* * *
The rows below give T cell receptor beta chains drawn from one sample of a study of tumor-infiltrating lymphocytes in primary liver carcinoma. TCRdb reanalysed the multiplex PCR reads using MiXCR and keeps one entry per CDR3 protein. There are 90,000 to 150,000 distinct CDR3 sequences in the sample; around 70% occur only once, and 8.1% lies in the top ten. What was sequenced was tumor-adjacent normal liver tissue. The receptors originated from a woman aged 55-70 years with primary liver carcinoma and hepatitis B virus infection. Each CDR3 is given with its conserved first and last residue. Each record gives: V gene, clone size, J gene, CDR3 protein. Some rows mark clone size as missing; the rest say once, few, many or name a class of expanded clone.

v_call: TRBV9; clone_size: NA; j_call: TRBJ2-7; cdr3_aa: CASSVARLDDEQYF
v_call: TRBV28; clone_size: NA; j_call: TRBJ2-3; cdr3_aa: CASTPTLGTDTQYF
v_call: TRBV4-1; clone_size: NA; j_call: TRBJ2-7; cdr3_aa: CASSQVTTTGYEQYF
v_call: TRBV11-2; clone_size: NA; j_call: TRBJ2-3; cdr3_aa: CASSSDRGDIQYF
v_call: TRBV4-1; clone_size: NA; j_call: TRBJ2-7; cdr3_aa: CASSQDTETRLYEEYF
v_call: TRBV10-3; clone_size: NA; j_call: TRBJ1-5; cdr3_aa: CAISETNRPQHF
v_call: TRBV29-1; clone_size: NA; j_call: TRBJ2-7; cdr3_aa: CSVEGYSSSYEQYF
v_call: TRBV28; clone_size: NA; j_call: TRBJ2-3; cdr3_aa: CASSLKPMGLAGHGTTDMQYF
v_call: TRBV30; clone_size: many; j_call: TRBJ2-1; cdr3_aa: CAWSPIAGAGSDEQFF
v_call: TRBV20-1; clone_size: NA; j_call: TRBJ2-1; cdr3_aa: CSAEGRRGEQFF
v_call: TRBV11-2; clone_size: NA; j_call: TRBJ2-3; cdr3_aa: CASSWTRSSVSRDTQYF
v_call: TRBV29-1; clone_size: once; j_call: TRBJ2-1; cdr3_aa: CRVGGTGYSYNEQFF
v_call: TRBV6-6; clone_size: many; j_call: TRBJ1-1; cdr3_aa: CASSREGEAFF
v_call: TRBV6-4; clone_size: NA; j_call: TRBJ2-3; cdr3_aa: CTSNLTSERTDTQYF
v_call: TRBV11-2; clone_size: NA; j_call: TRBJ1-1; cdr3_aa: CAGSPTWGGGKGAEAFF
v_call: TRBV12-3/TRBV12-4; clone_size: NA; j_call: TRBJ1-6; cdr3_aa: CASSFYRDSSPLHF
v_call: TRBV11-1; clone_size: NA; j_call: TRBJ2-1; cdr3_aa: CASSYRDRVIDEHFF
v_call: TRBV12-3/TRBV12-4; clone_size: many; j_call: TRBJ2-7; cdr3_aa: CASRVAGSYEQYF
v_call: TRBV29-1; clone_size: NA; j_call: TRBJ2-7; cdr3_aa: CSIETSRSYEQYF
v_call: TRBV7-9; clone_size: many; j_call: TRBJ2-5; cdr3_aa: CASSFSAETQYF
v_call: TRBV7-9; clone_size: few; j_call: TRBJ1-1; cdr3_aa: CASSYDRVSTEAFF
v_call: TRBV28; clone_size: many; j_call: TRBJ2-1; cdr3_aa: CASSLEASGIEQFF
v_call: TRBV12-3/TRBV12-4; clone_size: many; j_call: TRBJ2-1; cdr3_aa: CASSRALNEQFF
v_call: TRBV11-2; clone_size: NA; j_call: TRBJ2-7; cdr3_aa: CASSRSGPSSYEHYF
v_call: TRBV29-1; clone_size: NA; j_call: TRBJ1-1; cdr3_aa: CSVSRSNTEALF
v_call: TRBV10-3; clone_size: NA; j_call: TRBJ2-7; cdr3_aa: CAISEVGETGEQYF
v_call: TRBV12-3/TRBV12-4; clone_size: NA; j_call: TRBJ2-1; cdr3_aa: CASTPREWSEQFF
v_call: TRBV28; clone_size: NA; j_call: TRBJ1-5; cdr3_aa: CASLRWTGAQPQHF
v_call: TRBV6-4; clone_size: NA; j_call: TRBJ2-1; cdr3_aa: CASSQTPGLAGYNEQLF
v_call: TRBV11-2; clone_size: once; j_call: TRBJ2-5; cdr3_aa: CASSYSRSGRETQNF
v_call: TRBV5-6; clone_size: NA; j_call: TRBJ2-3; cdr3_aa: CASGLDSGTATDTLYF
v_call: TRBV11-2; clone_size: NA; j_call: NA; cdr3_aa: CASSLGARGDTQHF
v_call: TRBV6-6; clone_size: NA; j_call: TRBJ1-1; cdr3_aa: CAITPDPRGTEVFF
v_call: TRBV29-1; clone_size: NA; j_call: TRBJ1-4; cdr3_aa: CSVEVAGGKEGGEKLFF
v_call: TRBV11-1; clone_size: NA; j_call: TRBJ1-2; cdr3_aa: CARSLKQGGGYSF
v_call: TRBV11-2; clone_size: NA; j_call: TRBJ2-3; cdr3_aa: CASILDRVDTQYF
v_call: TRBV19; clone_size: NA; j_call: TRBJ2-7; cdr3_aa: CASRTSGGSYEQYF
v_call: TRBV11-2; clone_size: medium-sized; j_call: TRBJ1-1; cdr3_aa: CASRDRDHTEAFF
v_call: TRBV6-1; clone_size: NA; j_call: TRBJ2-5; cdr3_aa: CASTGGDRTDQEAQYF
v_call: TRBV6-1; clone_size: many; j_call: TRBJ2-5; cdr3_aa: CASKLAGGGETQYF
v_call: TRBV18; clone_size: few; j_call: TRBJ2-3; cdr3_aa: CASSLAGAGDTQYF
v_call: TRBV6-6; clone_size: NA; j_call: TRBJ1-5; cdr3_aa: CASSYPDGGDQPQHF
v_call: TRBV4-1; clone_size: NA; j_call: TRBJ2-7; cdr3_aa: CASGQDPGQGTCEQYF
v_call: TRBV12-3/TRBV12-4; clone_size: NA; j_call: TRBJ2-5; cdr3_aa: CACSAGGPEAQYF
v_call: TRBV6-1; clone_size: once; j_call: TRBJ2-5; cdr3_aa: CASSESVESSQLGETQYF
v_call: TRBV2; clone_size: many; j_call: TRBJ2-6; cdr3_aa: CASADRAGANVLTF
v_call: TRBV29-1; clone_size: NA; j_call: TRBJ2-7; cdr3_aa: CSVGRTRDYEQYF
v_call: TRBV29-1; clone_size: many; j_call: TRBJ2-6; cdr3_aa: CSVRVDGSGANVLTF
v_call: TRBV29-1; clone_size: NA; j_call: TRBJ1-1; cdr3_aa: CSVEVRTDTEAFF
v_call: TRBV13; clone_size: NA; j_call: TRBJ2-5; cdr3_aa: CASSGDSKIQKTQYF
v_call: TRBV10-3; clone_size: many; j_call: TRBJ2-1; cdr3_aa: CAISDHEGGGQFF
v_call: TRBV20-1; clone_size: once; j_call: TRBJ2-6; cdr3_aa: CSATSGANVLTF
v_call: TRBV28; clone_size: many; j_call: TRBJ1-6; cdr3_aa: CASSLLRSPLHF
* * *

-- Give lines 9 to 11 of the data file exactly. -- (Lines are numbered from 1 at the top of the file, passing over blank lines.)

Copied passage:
v_call: TRBV28; clone_size: NA; j_call: TRBJ2-3; cdr3_aa: CASSLKPMGLAGHGTTDMQYF
v_call: TRBV30; clone_size: many; j_call: TRBJ2-1; cdr3_aa: CAWSPIAGAGSDEQFF
v_call: TRBV20-1; clone_size: NA; j_call: TRBJ2-1; cdr3_aa: CSAEGRRGEQFF